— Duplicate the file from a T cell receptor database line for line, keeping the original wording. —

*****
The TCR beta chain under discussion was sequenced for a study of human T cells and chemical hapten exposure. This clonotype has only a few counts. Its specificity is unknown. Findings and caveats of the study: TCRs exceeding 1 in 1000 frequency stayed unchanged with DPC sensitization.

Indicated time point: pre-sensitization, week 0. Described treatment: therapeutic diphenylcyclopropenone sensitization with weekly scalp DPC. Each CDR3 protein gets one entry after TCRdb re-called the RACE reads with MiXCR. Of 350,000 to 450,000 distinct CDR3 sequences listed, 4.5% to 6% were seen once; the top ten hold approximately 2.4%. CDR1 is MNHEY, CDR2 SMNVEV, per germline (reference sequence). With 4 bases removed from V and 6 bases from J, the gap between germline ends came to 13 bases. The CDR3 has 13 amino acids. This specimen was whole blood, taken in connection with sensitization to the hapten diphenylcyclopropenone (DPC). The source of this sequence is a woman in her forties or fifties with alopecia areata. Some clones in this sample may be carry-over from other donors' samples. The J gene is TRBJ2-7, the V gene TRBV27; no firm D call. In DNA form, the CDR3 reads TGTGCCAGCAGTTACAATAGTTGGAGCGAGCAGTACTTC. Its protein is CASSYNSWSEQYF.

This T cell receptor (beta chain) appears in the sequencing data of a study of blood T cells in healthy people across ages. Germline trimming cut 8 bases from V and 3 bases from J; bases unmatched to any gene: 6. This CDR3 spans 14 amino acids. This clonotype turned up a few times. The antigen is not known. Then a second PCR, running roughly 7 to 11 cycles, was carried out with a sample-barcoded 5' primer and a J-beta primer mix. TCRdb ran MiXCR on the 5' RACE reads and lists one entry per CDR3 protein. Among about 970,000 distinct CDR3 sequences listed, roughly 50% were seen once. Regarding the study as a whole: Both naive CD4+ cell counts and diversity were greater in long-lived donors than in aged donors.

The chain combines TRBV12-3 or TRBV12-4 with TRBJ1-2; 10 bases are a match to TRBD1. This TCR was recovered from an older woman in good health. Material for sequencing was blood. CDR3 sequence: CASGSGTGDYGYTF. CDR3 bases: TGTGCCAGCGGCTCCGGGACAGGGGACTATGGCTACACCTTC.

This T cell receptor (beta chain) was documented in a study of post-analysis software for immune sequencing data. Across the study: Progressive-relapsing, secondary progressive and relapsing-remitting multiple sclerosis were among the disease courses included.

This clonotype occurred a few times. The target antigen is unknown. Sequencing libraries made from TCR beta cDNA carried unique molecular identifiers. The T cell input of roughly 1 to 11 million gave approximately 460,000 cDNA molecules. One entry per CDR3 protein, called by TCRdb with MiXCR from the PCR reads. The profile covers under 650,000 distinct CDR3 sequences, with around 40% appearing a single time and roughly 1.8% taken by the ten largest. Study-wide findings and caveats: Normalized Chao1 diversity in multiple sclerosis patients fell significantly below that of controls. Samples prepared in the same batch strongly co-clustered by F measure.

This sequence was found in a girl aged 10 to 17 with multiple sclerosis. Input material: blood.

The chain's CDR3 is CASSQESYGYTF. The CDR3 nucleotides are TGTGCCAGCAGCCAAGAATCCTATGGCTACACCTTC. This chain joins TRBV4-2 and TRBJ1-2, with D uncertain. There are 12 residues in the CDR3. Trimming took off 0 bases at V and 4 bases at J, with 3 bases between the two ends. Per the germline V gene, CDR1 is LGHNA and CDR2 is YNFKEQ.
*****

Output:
The TCR beta chain under discussion was sequenced for a study of human T cells and chemical hapten exposure. This clonotype has only a few counts. Its specificity is unknown. Findings and caveats of the study: TCRs exceeding 1 in 1000 frequency stayed unchanged with DPC sensitization.

Indicated time point: pre-sensitization, week 0. Described treatment: therapeutic diphenylcyclopropenone sensitization with weekly scalp DPC. Each CDR3 protein gets one entry after TCRdb re-called the RACE reads with MiXCR. Of 350,000 to 450,000 distinct CDR3 sequences listed, 4.5% to 6% were seen once; the top ten hold approximately 2.4%. CDR1 is MNHEY, CDR2 SMNVEV, per germline (reference sequence). With 4 bases removed from V and 6 bases from J, the gap between germline ends came to 13 bases. The CDR3 has 13 amino acids. This specimen was whole blood, taken in connection with sensitization to the hapten diphenylcyclopropenone (DPC). The source of this sequence is a woman in her forties or fifties with alopecia areata. Some clones in this sample may be carry-over from other donors' samples. The J gene is TRBJ2-7, the V gene TRBV27; no firm D call. In DNA form, the CDR3 reads TGTGCCAGCAGTTACAATAGTTGGAGCGAGCAGTACTTC. Its protein is CASSYNSWSEQYF.

This T cell receptor (beta chain) appears in the sequencing data of a study of blood T cells in healthy people across ages. Germline trimming cut 8 bases from V and 3 bases from J; bases unmatched to any gene: 6. This CDR3 spans 14 amino acids. This clonotype turned up a few times. The antigen is not known. Then a second PCR, running roughly 7 to 11 cycles, was carried out with a sample-barcoded 5' primer and a J-beta primer mix. TCRdb ran MiXCR on the 5' RACE reads and lists one entry per CDR3 protein. Among about 970,000 distinct CDR3 sequences listed, roughly 50% were seen once. Regarding the study as a whole: Both naive CD4+ cell counts and diversity were greater in long-lived donors than in aged donors.

The chain combines TRBV12-3 or TRBV12-4 with TRBJ1-2; 10 bases are a match to TRBD1. This TCR was recovered from an older woman in good health. Material for sequencing was blood. CDR3 sequence: CASGSGTGDYGYTF. CDR3 bases: TGTGCCAGCGGCTCCGGGACAGGGGACTATGGCTACACCTTC.

This T cell receptor (beta chain) was documented in a study of post-analysis software for immune sequencing data. Across the study: Progressive-relapsing, secondary progressive and relapsing-remitting multiple sclerosis were among the disease courses included.

This clonotype occurred a few times. The target antigen is unknown. Sequencing libraries made from TCR beta cDNA carried unique molecular identifiers. The T cell input of roughly 1 to 11 million gave approximately 460,000 cDNA molecules. One entry per CDR3 protein, called by TCRdb with MiXCR from the PCR reads. The profile covers under 650,000 distinct CDR3 sequences, with around 40% appearing a single time and roughly 1.8% taken by the ten largest. Study-wide findings and caveats: Normalized Chao1 diversity in multiple sclerosis patients fell significantly below that of controls. Samples prepared in the same batch strongly co-clustered by F measure.

This sequence was found in a girl aged 10 to 17 with multiple sclerosis. Input material: blood.

The chain's CDR3 is CASSQESYGYTF. The CDR3 nucleotides are TGTGCCAGCAGCCAAGAATCCTATGGCTACACCTTC. This chain joins TRBV4-2 and TRBJ1-2, with D uncertain. There are 12 residues in the CDR3. Trimming took off 0 bases at V and 4 bases at J, with 3 bases between the two ends. Per the germline V gene, CDR1 is LGHNA and CDR2 is YNFKEQ.